Lessons From My Father For Every Occasion

Father’s Day is this weekend and I will be spending time with the two main fathers in my life: my son’s dad and my step-dad. Both are good men who have always been there for me as long as I have known them. I love and appreciate both as pillars of my crazy world.

And I will be thinking of my dad who passed away June 15, 1995.

My dad, in much too short time he was here, taught me many lessons. Some I thought were just for that moment but as I age, change, grow, live I learn that his wisdom transcends so many facets of my life.

“You can do anything a boy can do except pee on a tree.”

One of the first lines I remember hearing from my dad growing up. I was the youngest child and a tiny kid, but my dad never made me feel small. He planted that seed in my head that I could accomplish anything I wanted to – if I wanted to. Being a girl was not an excuse or an exception – it was just a fact.

20 minutes after teaching me how to drive a stick-shift he looked at me and said, “Now drive us home.”

He taught me not to be afraid, learn my lessons and then immediately apply them. Fear will paralyze you. If you know the basics you can practice until you get it right. Have a great teacher who will allow you to try and support you if you stumble.

“You were right, I was wrong.”

One summer weekend day he was expecting a call and I was outside talking to a friend who had a very loud car. He happened to be a couple blocks away at the time and this was before cell phones. The next thing I knew he was flying up in the driveway looked at me and said, “In the house now.” Up until this point I was terrified of my father and had never spoken back, not even looking at him sideways – I knew better.

Once inside the house he went on to reinforce how important the call was and how irresponsible I was for not being where I could hear the call. Midway through the loud and animated lecture I looked at him and said in a small voice, “If it was that important they will call back.” Then thought I was going to die.

He became still and quiet. I was dead for sure. He looked at me and said those six words and then, “I am sorry.”

It takes a big person to apologize. Do it when it is right, do it at that time and do it without more than is needed. Emotions can get out of control but it doesn’t mean that you are not right in where you stand. Don’t be afraid to stand up for yourself doesn’t mean being mean, rude, obnoxious or any form of drama. Words are important. Apologies heal.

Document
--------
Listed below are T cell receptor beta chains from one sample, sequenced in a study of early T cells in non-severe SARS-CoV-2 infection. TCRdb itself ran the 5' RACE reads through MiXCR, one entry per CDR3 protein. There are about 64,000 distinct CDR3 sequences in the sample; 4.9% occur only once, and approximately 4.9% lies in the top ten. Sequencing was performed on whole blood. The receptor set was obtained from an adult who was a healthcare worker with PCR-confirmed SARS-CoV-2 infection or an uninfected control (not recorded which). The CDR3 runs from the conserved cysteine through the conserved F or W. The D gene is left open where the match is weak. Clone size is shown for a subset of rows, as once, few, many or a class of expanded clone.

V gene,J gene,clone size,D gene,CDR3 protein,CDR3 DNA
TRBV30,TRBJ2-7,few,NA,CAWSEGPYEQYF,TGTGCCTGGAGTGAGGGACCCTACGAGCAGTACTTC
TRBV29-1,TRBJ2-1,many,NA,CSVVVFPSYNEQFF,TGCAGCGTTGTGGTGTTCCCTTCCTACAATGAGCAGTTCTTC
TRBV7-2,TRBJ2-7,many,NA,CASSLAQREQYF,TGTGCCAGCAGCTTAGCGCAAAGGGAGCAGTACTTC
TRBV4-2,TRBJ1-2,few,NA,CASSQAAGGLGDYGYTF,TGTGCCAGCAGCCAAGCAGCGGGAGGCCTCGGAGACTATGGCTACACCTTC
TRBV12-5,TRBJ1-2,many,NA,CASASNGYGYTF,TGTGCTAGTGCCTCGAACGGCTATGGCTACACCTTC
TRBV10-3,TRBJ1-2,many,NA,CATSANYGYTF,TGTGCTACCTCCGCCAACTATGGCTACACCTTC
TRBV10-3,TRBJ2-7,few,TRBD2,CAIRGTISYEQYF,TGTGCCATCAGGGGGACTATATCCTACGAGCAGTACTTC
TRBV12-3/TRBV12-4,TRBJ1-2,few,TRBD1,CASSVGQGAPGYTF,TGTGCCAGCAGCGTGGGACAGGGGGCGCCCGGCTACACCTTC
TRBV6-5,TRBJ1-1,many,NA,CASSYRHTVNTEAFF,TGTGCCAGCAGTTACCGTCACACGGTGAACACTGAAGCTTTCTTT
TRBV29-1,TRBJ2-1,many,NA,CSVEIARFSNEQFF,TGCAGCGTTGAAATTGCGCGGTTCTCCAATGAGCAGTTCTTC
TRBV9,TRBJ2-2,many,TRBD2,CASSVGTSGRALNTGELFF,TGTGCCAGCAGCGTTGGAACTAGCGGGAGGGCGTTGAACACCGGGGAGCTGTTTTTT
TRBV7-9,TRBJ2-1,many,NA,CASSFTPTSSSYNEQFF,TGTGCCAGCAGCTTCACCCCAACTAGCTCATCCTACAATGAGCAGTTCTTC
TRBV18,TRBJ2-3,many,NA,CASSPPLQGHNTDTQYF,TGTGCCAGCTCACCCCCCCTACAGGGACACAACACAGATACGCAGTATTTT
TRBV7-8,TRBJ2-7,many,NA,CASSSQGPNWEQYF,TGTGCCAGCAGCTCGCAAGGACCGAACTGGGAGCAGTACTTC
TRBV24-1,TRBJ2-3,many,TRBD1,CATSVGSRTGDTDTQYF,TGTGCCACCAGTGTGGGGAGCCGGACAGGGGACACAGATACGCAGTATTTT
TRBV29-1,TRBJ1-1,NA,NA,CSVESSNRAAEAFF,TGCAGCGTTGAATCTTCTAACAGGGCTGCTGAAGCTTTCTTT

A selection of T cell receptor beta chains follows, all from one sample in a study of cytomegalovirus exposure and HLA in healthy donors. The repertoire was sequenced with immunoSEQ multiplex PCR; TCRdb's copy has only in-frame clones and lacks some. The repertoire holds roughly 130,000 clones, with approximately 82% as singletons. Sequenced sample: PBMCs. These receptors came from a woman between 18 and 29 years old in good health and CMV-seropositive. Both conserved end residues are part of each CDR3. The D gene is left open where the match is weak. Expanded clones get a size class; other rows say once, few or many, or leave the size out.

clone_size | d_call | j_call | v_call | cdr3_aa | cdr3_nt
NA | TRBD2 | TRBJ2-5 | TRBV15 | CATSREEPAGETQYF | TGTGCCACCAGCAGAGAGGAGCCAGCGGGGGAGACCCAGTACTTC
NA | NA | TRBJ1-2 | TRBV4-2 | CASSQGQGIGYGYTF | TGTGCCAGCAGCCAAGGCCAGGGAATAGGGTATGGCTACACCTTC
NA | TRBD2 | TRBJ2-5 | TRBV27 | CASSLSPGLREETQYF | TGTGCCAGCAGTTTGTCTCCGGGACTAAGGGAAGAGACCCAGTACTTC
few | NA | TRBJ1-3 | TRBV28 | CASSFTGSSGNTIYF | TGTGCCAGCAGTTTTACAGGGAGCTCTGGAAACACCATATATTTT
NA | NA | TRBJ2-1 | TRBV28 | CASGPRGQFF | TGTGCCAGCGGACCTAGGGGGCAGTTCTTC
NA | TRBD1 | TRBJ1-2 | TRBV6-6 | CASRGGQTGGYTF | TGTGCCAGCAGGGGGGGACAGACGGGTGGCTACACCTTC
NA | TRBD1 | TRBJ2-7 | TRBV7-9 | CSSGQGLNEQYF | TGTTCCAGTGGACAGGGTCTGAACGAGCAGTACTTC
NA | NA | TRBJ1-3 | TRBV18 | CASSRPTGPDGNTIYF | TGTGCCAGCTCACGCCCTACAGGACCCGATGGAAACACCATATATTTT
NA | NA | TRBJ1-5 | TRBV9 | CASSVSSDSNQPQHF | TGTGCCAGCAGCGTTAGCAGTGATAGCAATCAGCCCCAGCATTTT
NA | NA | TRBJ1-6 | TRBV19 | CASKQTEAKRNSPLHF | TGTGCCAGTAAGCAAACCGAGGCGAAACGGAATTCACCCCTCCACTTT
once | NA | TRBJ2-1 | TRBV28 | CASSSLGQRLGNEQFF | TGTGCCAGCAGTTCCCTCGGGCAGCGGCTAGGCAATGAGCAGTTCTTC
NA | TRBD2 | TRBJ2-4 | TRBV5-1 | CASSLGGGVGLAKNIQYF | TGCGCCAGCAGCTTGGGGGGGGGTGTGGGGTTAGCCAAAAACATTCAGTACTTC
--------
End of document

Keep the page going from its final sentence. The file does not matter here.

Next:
“Always be a defensive driver.”

He always told me that he didn’t worry about me so much driving it was everyone else. It was important to know where everyone around you is, what they are doing and anticipate their next move so you are prepared and safe.

Layoffs, divorces, breakups, firings, life events happen – pay attention. You can’t always prevent the negatives but know where you are, what you are doing and have an idea of what you can do next and you will be just fine.

“He is my son.”

I grew up in a time that was much different. Prejudices were almost accepted as, “just how people grew up” and so ignorance or bad behavior was accepted. No one talked about being gay or knowing anyone who was – it was like divorce in my grandmother’s era, you just didn’t talk about it.

So when my brother came out the only thing my dad had to say was, “he is my son.” He never treated him any differently before that day or after. He was his dad, he pushed him to be his best, supported him, helped him celebrate his victories and allowed him to grow from his failures. During every single event in his life, accomplishment, challenge or every day life being gay had nothing to do with it to my dad.

Accept people for who they are as a person, not who others or you expect them to be; what matters is the person, not the details. Love unconditionally, listen openly and realize it isn’t about you, what they need is your support, not your judgment.

My house, my rules

This was never exactly said, but oh, so implied. He was a strict and imposing man for all of maybe 5’7”. He was bow-legged and stocky, salt and pepper hair and a man of few words but he was the most intimidating man many of my dates or friends had ever met.

It really sucked being a teenage girl with a father like this. I had boys tell me that they wanted to ask me out on a date but my dad scared the hell out of them and since a rule was they had to meet my dad in person and talk to him before we went out they couldn’t do it, they didn’t want to pee themselves. He literally was cleaning a gun one time when someone came to pick me up.

Use what you have.

You may not be the biggest or baddest but you have unique qualities all on your own that you can learn to use to get the job done. Skill and intelligence can get you the results you want.

“It is easier to remember the truth than a lie.”

Proven time and time again, but it eventually sunk in: be honest with yourself and others and you can always be secure in who you are and your actions.

“Whenever you aren’t sure what to do, imagine me standing right next to you.”

Not a great thought to put in a college girl’s head, but effective. To this day when I have hesitation or doubt, I imagine my dad there with me. It isn’t a matter now of doing the right thing or being worried about getting “caught” it is a matter of pride.

Am I helping others to the best of my ability, am I applying all his life lessons and most importantly am I being true to myself? This is who I would want to be if he were standing right next to me and that has guided me during difficult situations.

Sometimes doing the right thing isn’t the easy thing. Sometimes you feel like you are standing alone even though it would be easier to stand in a crowd. I’ve never been alone during those times because I know my dad is right there next to me saying, “that’s my girl.”

Lisa K. McDonald, CPRW

Leave a Reply